Lawrence: Lawrence began his foray into music at the age of 11 with teachers Virginia Cayton and Dr. John Robert Ringgold, whose lineage can be traced back to Beethoven. Back in 2010, Lawrence was the first American pianist to be accepted into the prestigious Yong Siew Toh Conservatory in Singapore and have won two of the top prizes at the Yong Siew Toh Conservatory of Music Concerto competition.  He has also completed a solo recital tour of seven U.S. cities and had the chance to study alongside nine other young pianists with Jiri Hlinka and Leif Ove Andsnes in Bergen, Norway for a two week intensive piano Masterclass and have since worked both privately and in public Masterclasses with various artists such as Melvyn Tan and Andre Watts.

Julius: Julius started two successful businesses before the age of 20.  He began working at age 14 polishing wine glasses in a wine tasting room, and then as a bus-boy in Michelin star restaurant Madrona Manor at 16 where he learnt the significance of going above-and-beyond for customers. Julius decided to try his hand at an entrepreneurial adventure by setting up TITÆN, a B2C IT services company in California.  At first it started with servicing family and friendly computers and networks, but by focusing on immediate response times and customer service, they were soon contacted by the local businesses ranging from 3-25 employees. Following a strenuous project for our largest client at TITÆN, he decided to visit Singapore to visit his brother and found himself immediately falling in love with the Singapore. At about the same time, he had been discussing with my brother and now co-founder of Aureus Academy about its potential in Singapore. It was then that he decided to sacrifice his time for TITÆN as Julius believed in his brother’s vision for Aureus Academy. With funds from TITÆN and seed investors, Julius co-founded The Aureus Group Pte. Ltd. at the age of 20 with Lawrence back in 2013 and currently oversee all operational matters for Aureus Group Pte. Ltd.


In your own words what is Aureus Academy?

Aureus Academy is Singapore’s fast growing music academy that redefines how children learn and experience music. We believe in nurturing a student’s love for music and good grade will follow.

Today, Aureus Academy has three centres, an enrolment of close to 1,300 students, a 35-strong full-time teaching staff, 29 studios and two recital halls – all in slightly over 2 years.  All teachers at Aureus are also trained performers, and collectively have the most tertiary qualifications among its teachers than any other music school in Singapore, which is testament to its commitment to raise the standards of music education in Singapore.


How did you come up with the idea of Aureus Academy?

Lawrence: When I was studying at the Yong Siew Toh Conservatory of Music at National University of Singapore (NUS), we kept receiving multiple requests to teach music from acquaintances and friends. After receiving similar requests for many months, we did our research and saw a good opportunity to build a music school that would be different from what was available in Singapore. We wanted to elevate the standard of learning music in Singapore by providing in-depth knowledge and experience that only a professional musician could have. As of now, Aureus Academy has more tertiary qualifications (42 Bachelor’s and Master’s and Doctoral Degrees) across our schools than any other music school in Singapore.

A parent had such a positive experience with our teachers, programme, and customer service that, within a few lessons, she offered to bring in a group of investors into our company. This group has backed us in our expansion plans.

The principal challenges in growing Aureus Academy have been:

  1. Building the right team – Our teachers and employees are the brand ambassadors of Aureus Academy and each person plays a key role in the overall customer experience. By ensuring we have the very best people who fit in our company culture, it’s much easier to create a positive customer experience. Our work culture is modeled after the Silicon Valley startups where people are treated with respect, independence, but are also may work intense and long hours. Ultimately, all of our employees are fully-committed to Aureus Academy and the experience that has made us so successful.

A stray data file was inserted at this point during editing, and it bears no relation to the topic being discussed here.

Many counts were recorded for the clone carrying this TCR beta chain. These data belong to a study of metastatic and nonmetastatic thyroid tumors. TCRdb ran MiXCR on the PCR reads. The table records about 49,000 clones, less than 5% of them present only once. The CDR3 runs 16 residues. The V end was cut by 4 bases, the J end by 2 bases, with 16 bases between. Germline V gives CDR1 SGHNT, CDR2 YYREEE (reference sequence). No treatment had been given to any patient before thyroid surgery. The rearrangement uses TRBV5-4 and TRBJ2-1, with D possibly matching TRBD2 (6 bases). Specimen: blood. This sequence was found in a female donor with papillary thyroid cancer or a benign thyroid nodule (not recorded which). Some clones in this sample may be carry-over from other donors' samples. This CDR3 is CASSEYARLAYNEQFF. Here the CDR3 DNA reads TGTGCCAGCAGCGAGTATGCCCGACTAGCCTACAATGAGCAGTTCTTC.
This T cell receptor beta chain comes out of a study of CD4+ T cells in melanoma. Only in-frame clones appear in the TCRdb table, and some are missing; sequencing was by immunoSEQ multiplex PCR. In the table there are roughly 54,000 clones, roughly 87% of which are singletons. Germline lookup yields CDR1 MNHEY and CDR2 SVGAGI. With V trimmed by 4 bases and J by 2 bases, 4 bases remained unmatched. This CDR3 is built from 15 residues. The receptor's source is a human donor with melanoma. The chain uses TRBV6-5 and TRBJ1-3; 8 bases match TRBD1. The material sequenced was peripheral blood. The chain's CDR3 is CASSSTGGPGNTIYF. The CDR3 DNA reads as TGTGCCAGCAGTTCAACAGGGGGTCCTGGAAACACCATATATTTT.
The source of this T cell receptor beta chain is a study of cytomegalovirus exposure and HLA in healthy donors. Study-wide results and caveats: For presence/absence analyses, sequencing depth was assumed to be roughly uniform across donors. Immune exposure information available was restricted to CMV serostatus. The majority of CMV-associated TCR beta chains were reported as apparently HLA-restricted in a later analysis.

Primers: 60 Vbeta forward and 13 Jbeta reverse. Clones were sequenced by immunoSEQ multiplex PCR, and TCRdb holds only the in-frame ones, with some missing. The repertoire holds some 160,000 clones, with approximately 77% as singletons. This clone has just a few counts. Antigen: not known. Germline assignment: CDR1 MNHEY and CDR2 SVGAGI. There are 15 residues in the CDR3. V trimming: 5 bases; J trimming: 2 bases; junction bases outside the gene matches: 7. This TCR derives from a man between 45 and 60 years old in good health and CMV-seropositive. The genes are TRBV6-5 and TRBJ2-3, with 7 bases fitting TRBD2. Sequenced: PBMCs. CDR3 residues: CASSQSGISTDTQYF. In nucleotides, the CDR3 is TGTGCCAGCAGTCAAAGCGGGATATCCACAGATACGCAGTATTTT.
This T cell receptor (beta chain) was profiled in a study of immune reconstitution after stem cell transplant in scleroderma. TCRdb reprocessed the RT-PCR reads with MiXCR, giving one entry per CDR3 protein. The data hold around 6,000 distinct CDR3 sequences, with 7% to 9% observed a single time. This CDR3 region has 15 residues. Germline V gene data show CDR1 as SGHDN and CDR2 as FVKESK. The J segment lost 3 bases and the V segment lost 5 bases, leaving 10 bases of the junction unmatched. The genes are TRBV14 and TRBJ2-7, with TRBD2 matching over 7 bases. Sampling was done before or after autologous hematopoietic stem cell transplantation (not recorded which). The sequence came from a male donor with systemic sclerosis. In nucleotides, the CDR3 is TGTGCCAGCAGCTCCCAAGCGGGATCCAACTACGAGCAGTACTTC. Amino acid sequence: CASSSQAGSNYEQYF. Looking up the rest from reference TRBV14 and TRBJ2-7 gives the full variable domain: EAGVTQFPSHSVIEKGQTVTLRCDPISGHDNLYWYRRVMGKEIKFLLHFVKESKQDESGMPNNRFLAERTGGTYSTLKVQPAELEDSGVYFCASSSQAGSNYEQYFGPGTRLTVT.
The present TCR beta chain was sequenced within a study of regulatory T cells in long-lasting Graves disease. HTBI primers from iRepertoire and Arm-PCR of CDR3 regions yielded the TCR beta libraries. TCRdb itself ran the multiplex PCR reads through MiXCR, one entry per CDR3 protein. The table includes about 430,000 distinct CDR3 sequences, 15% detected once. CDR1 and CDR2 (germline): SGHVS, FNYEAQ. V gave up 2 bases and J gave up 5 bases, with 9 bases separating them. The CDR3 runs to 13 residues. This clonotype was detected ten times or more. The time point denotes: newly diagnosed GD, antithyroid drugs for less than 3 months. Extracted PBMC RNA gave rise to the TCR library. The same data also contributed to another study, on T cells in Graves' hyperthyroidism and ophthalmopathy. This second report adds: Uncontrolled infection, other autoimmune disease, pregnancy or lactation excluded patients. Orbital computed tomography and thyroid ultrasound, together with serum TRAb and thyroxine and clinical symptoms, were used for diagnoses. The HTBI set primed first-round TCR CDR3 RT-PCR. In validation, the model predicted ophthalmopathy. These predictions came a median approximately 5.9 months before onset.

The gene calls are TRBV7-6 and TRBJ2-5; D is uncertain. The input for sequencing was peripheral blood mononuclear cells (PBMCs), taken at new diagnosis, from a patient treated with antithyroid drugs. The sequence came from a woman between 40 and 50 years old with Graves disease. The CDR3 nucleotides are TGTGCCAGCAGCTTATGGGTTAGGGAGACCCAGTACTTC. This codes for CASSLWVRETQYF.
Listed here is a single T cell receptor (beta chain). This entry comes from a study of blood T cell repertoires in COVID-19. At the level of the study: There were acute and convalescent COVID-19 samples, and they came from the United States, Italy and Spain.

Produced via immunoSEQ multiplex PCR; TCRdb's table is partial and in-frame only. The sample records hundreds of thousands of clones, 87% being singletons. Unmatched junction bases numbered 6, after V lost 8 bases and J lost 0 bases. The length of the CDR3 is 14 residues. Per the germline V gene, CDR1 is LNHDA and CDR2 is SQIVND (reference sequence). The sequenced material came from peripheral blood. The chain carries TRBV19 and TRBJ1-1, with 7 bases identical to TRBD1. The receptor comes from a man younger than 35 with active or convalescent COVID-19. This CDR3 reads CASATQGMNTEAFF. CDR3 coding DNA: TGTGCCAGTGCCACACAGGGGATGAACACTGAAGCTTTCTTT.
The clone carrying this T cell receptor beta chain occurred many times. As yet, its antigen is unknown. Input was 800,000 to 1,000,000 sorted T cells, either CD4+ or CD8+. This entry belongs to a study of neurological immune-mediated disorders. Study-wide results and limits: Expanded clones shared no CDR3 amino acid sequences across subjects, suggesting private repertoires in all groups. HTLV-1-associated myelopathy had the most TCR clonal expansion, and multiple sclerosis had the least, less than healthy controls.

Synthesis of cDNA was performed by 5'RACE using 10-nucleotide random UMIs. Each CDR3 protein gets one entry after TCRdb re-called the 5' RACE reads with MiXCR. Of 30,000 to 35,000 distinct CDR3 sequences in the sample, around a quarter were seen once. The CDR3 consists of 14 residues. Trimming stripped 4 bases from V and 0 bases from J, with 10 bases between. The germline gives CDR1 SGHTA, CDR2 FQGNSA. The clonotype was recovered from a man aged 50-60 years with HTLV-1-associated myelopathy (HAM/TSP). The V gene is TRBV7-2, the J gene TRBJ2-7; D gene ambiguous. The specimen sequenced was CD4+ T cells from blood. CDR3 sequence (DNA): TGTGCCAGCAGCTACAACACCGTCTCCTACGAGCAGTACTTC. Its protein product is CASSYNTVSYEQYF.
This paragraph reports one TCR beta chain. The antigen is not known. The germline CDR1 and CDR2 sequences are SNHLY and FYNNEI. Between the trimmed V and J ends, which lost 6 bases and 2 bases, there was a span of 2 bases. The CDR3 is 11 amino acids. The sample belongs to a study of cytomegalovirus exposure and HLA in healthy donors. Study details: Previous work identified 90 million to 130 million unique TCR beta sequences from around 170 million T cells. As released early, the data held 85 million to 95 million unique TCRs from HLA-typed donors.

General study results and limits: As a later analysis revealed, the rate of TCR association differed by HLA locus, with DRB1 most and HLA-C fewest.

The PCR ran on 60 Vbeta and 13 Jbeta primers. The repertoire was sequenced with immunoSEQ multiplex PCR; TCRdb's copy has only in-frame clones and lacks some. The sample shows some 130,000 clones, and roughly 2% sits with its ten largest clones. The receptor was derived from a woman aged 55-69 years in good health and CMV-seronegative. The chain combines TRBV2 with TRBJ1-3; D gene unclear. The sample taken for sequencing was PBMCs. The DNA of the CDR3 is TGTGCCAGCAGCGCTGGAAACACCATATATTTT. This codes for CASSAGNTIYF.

1. Streamlining offerings – We’ve realized it is impossible to give everyone everything they want. We have streamlined Aureus Academy to focus on piano, violin, guitar, and voice lessons. By focusing on a smaller group, we have managed to create a formula for maintaining a high standard in these lessons. Only after 2 years have we launched expanded programmes such as group classes, music exploration, woodwind, and brass lessons. Even then, we are only launching these programmes based on the team we have behind them as we believe if their capabilities and their dedication to developing the programmes.
  1. Managing growth – As we have quadrupled in size in less than a year, we have faced a number of challenges related to expanding at this rate. Essentially every system that we previously had in place had been broken by our growth. We had to find ways to streamline these processes which include:
  1. CRM – Making sure customers are being answered promptly and systematically being placed in our CRM system.
  2. Scheduling – This has been an extremely difficult challenge to schedule 1,300 students with flexibility. We developed a system that allows us to keep track and adjust in very short time frames
  3. Recruitment – As we have grown so fast, we have to be proactive in recruiting the right teachers. We incentivize our employees to recruit for us in addition to approaching major institutions with attractive job opportunities.

Our plan is to become the dominant provider of music education in Asia. We are developing our formula for success and will be implementing this with a rapidly scaling business model with much more aggressive expansion plans in the future.


What kind of feedback have you gotten so far?

As a small business it’s very important for us to focus on our customers feedback. On a weekly basis, we receive dozens of emails from customers thanking us for our teacher’s dedication to their child, flexibility, and response times. If we don’t receive these compliments, we feel like we’re letting our customers down by not providing the best possible experience in a music school. Parents are very vocal about feedback and we’re happy as they are constantly giving us ideas to make Aureus Academy even better.